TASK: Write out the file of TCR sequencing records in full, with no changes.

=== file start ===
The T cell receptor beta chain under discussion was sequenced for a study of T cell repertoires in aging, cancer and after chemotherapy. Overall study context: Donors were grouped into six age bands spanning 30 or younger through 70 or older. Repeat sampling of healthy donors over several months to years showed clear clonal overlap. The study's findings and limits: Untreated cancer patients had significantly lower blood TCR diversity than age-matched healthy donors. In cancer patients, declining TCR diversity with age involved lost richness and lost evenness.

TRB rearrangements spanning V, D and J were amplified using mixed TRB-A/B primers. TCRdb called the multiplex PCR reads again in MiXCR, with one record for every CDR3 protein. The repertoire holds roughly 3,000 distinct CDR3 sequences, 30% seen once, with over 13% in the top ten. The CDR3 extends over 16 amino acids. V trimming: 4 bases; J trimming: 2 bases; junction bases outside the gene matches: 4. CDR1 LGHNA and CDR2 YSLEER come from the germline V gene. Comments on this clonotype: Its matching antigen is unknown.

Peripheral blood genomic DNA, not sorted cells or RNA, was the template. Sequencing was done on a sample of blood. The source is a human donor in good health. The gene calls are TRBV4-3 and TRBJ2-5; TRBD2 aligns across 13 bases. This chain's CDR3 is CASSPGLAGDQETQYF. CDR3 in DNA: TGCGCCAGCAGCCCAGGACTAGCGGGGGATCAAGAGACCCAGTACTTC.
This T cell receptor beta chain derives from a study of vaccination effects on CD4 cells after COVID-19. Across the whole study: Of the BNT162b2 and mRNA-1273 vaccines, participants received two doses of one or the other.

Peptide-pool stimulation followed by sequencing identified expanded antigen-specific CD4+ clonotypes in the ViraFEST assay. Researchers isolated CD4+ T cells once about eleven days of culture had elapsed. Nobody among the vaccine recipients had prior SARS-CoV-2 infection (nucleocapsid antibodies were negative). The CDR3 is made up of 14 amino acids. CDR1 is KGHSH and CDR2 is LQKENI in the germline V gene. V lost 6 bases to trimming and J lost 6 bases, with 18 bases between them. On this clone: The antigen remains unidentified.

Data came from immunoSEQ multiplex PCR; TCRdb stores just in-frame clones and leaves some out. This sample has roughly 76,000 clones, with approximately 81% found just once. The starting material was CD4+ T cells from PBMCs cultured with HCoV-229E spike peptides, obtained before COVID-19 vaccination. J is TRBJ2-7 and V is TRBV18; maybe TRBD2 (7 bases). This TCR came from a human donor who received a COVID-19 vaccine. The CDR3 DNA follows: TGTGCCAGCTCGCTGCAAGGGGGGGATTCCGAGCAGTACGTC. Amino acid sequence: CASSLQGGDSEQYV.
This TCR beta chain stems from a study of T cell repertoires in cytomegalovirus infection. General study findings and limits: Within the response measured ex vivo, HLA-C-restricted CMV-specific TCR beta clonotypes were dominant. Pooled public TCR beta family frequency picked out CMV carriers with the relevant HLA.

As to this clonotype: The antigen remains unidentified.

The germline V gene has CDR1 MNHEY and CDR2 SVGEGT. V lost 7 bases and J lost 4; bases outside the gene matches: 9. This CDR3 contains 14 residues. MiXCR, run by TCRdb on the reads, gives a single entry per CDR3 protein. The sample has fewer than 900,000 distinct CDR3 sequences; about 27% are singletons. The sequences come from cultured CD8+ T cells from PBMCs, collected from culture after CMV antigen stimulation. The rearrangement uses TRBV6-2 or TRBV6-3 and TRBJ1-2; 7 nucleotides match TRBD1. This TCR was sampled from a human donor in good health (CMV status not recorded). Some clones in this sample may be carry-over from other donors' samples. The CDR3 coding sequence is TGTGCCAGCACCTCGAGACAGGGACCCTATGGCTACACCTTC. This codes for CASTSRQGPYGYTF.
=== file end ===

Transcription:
The T cell receptor beta chain under discussion was sequenced for a study of T cell repertoires in aging, cancer and after chemotherapy. Overall study context: Donors were grouped into six age bands spanning 30 or younger through 70 or older. Repeat sampling of healthy donors over several months to years showed clear clonal overlap. The study's findings and limits: Untreated cancer patients had significantly lower blood TCR diversity than age-matched healthy donors. In cancer patients, declining TCR diversity with age involved lost richness and lost evenness.

TRB rearrangements spanning V, D and J were amplified using mixed TRB-A/B primers. TCRdb called the multiplex PCR reads again in MiXCR, with one record for every CDR3 protein. The repertoire holds roughly 3,000 distinct CDR3 sequences, 30% seen once, with over 13% in the top ten. The CDR3 extends over 16 amino acids. V trimming: 4 bases; J trimming: 2 bases; junction bases outside the gene matches: 4. CDR1 LGHNA and CDR2 YSLEER come from the germline V gene. Comments on this clonotype: Its matching antigen is unknown.

Peripheral blood genomic DNA, not sorted cells or RNA, was the template. Sequencing was done on a sample of blood. The source is a human donor in good health. The gene calls are TRBV4-3 and TRBJ2-5; TRBD2 aligns across 13 bases. This chain's CDR3 is CASSPGLAGDQETQYF. CDR3 in DNA: TGCGCCAGCAGCCCAGGACTAGCGGGGGATCAAGAGACCCAGTACTTC.
This T cell receptor beta chain derives from a study of vaccination effects on CD4 cells after COVID-19. Across the whole study: Of the BNT162b2 and mRNA-1273 vaccines, participants received two doses of one or the other.

Peptide-pool stimulation followed by sequencing identified expanded antigen-specific CD4+ clonotypes in the ViraFEST assay. Researchers isolated CD4+ T cells once about eleven days of culture had elapsed. Nobody among the vaccine recipients had prior SARS-CoV-2 infection (nucleocapsid antibodies were negative). The CDR3 is made up of 14 amino acids. CDR1 is KGHSH and CDR2 is LQKENI in the germline V gene. V lost 6 bases to trimming and J lost 6 bases, with 18 bases between them. On this clone: The antigen remains unidentified.

Data came from immunoSEQ multiplex PCR; TCRdb stores just in-frame clones and leaves some out. This sample has roughly 76,000 clones, with approximately 81% found just once. The starting material was CD4+ T cells from PBMCs cultured with HCoV-229E spike peptides, obtained before COVID-19 vaccination. J is TRBJ2-7 and V is TRBV18; maybe TRBD2 (7 bases). This TCR came from a human donor who received a COVID-19 vaccine. The CDR3 DNA follows: TGTGCCAGCTCGCTGCAAGGGGGGGATTCCGAGCAGTACGTC. Amino acid sequence: CASSLQGGDSEQYV.
This TCR beta chain stems from a study of T cell repertoires in cytomegalovirus infection. General study findings and limits: Within the response measured ex vivo, HLA-C-restricted CMV-specific TCR beta clonotypes were dominant. Pooled public TCR beta family frequency picked out CMV carriers with the relevant HLA.

As to this clonotype: The antigen remains unidentified.

The germline V gene has CDR1 MNHEY and CDR2 SVGEGT. V lost 7 bases and J lost 4; bases outside the gene matches: 9. This CDR3 contains 14 residues. MiXCR, run by TCRdb on the reads, gives a single entry per CDR3 protein. The sample has fewer than 900,000 distinct CDR3 sequences; about 27% are singletons. The sequences come from cultured CD8+ T cells from PBMCs, collected from culture after CMV antigen stimulation. The rearrangement uses TRBV6-2 or TRBV6-3 and TRBJ1-2; 7 nucleotides match TRBD1. This TCR was sampled from a human donor in good health (CMV status not recorded). Some clones in this sample may be carry-over from other donors' samples. The CDR3 coding sequence is TGTGCCAGCACCTCGAGACAGGGACCCTATGGCTACACCTTC. This codes for CASTSRQGPYGYTF.